Conventional Pressure Distribution: ***PICTURES BELOW***
Generally, a conventional pressure distribution consists of a two compartment septic tank (minimum of 900 gallons) which then gravity feeds to a pump tank. The septic tank will most likely have a effluent filter in the outlet baffle or a mesh pump screen around the effluent pump in the pump tank. The pump tank will have a effluent pump which delivers effluent (liquid) to the pressurized drain field. The pump selection depends on what distance the effluent has to travel, elevation between the pump and drain field, size of piping, friction loss in PVC fittings, etc.
The pump is controlled by a series of liquid level float switches that are wired into a time-dose control panel. Usually, there are either two, three, or four floats installed in the pump tank. The lowest float (near the bottom of the tank) is the "redundant off" float. Its purpose is to shut the pump off in the event the pump continues to pump due to electrical problems, other float problems, or if the control panel is set in the "manual" or "hand" position and left there. When this float is in the down position (if wired correctly) it will shut the pump off. The second float (higher up in the pump tank) is the "timer-on/off" float. Its basic function is to tell the timer in the control panel that there is or is not enough liquid in the tank to pump. When this float is in the up position or "activated", the timer, set at specific intervals will allow the pump to activate and dose (transfer liquid) to the drain field. The highest float in the system is a high level alarm. In the event that there is a pump problem, float problem, drain field problem, etc., the liquid level in the pump tank may rise to a higher than normal level activating this float. The float will signal the control panel to go in alarm mode which then the control panel will have a audible and visual alarm present.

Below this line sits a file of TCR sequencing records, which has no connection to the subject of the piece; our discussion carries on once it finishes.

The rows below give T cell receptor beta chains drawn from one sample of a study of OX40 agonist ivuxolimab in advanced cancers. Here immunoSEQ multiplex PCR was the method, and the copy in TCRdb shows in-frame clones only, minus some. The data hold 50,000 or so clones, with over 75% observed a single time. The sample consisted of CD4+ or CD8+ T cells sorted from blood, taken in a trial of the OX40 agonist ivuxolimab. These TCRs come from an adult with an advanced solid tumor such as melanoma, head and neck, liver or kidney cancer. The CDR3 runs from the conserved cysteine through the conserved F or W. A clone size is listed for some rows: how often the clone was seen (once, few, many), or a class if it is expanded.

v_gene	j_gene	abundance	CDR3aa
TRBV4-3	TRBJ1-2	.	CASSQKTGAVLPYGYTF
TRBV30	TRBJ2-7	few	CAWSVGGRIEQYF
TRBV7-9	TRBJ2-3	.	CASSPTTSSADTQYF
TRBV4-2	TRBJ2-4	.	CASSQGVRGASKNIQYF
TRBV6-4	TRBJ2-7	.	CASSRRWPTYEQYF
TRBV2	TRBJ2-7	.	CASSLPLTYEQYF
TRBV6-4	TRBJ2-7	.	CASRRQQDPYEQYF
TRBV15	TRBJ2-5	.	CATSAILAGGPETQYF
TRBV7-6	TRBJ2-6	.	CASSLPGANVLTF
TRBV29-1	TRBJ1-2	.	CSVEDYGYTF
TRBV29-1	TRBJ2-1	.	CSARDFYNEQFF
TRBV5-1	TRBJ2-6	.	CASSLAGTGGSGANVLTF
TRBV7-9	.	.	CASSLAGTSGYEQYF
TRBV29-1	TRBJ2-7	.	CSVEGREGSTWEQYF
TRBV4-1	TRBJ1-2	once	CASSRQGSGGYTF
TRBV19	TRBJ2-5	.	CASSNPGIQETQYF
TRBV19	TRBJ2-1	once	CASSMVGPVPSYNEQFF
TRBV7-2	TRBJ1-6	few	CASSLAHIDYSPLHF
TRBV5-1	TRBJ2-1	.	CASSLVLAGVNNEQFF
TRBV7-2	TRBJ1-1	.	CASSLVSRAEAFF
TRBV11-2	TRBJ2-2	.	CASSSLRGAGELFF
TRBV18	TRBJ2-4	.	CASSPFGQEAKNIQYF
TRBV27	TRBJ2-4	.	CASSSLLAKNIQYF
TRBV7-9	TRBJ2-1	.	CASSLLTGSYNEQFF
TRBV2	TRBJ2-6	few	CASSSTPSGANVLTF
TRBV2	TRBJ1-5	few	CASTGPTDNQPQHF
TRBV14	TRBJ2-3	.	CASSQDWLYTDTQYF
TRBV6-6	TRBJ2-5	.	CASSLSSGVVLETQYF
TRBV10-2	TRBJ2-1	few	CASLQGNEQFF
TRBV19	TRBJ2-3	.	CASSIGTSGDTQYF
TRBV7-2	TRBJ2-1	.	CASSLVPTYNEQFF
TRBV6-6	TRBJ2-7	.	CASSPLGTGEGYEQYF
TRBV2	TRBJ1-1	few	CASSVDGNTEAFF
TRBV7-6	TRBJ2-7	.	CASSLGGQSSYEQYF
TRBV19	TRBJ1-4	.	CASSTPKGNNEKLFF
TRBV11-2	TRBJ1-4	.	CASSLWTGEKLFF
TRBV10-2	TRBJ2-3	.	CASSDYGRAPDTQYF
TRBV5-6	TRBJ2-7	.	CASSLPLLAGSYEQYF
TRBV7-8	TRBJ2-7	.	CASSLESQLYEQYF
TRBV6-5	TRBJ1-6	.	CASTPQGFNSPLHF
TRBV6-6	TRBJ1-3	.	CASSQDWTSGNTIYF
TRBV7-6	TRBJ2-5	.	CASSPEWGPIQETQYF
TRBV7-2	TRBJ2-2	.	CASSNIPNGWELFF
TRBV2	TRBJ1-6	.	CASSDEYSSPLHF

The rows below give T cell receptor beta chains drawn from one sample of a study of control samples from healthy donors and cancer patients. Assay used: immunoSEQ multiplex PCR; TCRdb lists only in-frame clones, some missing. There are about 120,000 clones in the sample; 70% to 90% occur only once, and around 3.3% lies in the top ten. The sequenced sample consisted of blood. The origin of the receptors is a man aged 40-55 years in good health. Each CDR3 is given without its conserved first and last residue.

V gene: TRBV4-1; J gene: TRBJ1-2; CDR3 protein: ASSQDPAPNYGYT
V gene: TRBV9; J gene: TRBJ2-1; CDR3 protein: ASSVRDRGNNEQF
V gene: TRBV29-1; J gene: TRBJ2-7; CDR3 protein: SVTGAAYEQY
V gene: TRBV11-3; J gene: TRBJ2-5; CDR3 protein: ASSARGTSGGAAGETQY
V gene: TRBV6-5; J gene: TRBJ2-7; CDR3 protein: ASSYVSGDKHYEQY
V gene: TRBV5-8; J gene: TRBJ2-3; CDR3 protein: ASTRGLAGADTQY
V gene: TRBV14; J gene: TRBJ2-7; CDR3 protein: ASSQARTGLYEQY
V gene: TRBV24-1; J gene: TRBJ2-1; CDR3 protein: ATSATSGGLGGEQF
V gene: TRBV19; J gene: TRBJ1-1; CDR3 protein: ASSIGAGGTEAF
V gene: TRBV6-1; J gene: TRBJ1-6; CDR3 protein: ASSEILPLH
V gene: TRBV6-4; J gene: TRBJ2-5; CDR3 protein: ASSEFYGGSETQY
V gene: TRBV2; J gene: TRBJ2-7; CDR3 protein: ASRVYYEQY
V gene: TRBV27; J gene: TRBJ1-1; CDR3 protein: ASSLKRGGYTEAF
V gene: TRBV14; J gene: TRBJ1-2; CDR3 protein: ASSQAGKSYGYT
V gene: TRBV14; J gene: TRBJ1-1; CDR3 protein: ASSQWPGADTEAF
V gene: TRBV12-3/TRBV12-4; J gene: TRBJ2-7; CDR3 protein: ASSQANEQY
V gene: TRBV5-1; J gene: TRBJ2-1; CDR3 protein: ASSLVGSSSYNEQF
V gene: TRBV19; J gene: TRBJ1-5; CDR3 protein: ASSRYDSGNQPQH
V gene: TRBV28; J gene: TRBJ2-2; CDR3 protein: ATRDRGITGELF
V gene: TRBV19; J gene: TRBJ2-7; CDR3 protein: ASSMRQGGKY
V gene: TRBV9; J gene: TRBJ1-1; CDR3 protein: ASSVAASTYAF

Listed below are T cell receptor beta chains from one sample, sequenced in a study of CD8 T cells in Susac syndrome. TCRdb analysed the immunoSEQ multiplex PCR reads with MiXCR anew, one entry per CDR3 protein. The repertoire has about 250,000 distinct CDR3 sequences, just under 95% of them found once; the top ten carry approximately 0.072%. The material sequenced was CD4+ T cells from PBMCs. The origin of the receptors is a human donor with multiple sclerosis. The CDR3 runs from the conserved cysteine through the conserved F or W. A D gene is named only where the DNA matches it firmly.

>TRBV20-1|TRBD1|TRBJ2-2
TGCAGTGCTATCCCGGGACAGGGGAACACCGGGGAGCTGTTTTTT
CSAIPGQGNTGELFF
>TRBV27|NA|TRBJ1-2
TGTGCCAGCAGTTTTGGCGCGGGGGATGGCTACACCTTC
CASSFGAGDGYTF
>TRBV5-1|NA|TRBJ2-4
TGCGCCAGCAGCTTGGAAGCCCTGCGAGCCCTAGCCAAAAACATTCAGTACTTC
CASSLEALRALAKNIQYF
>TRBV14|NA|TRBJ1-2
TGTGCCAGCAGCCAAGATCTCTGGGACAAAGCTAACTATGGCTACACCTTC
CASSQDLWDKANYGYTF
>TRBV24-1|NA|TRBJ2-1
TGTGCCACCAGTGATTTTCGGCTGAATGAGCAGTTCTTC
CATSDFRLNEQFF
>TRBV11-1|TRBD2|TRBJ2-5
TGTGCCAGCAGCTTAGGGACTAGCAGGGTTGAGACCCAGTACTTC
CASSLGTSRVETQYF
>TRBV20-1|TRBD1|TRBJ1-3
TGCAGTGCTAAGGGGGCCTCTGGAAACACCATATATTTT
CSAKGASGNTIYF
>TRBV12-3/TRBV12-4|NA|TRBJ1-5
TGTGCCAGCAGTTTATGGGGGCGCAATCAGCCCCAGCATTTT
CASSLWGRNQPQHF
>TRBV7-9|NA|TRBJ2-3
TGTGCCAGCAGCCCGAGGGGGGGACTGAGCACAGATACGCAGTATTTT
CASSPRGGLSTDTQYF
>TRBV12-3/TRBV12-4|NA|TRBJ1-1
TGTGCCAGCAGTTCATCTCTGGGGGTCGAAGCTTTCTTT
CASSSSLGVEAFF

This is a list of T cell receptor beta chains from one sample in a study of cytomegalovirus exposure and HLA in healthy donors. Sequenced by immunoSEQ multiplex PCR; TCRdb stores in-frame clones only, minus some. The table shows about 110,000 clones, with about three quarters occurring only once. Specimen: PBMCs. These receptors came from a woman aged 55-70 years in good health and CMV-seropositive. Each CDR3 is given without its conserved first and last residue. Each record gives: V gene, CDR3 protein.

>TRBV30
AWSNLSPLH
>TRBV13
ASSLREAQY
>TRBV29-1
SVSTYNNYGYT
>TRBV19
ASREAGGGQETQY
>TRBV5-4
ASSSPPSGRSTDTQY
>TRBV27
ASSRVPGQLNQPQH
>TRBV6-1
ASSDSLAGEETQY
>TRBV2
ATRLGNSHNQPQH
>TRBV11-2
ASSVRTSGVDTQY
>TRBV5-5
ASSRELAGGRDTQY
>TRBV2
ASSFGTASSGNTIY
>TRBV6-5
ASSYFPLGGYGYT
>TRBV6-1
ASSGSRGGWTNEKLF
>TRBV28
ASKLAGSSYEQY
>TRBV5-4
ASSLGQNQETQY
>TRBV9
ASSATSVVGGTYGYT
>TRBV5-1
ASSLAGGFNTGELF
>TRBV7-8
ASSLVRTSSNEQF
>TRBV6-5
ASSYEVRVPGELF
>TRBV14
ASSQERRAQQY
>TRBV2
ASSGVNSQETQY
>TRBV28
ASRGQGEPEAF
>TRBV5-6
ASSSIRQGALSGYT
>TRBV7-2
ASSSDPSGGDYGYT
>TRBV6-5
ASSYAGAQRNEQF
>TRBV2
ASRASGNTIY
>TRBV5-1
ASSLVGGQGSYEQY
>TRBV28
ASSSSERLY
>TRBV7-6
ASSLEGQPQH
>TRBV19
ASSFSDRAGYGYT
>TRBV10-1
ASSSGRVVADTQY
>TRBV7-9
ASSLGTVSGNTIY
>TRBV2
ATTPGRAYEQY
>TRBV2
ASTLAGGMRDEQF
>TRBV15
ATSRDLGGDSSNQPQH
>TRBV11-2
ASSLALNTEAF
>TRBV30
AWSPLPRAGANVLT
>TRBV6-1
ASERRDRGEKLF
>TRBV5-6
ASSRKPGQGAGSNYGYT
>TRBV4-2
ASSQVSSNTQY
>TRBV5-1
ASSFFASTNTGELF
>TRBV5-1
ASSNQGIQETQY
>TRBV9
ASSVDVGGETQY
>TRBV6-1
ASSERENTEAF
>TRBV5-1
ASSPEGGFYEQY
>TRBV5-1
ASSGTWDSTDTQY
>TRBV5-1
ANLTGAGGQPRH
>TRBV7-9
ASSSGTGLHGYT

The basic function of a time-dose control panel is to accurately allow the pump to deliver effluent to the drain field at specified intervals. These intervals are set as per design specifications and are set to not allow greater than designed effluent flows to the drain field. Let's just say you have a three bedroom home with a septic system that is designed for three bedrooms. The 24 hour daily load for you system is 360 gallons (120 gallons per bedroom), if your pump delivers (transfers/pumps) 30 gallons per minute, then you would typically set the timer to dose 2 minutes every 4 hours or 60 gallons, 6 times a day= 360 gallons. Ensuring proper dosing to the drain field is extremely important to the health and longevity of the septic system. Excess effluent delivered to the drain field can cause hydraulic overloading which will lead to very costly drain field failures in the future.
The drain field (final effluent disposal unit) usually consists of a pressurized gravel bed with a manifold and laterals of PVC piping. In some instances, gravel-less chambers can be used in lieu of gravel beds with health department approval. The size of drain field, piping, etc. is determined by the septic system designer. The laterals (pipes) have several holes or orifices drilled in them at specific intervals to allow effluent to discharge the pipe. The size of the hole is determined by various calculations by the septic system designer. When pressurized, the entire drain field gets dosed equally allowing proper distribution throughout the drain field. Monitoring ports or stand-pipes (see pictures below) are usually installed in the drain field to visually inspect condition of the drain field and to access lateral ends for maintenance and cleaning. Most conventional systems will be at grade or ground level at completion of installation.
Below are some basic pictures of conventional pressure distribution type systems:
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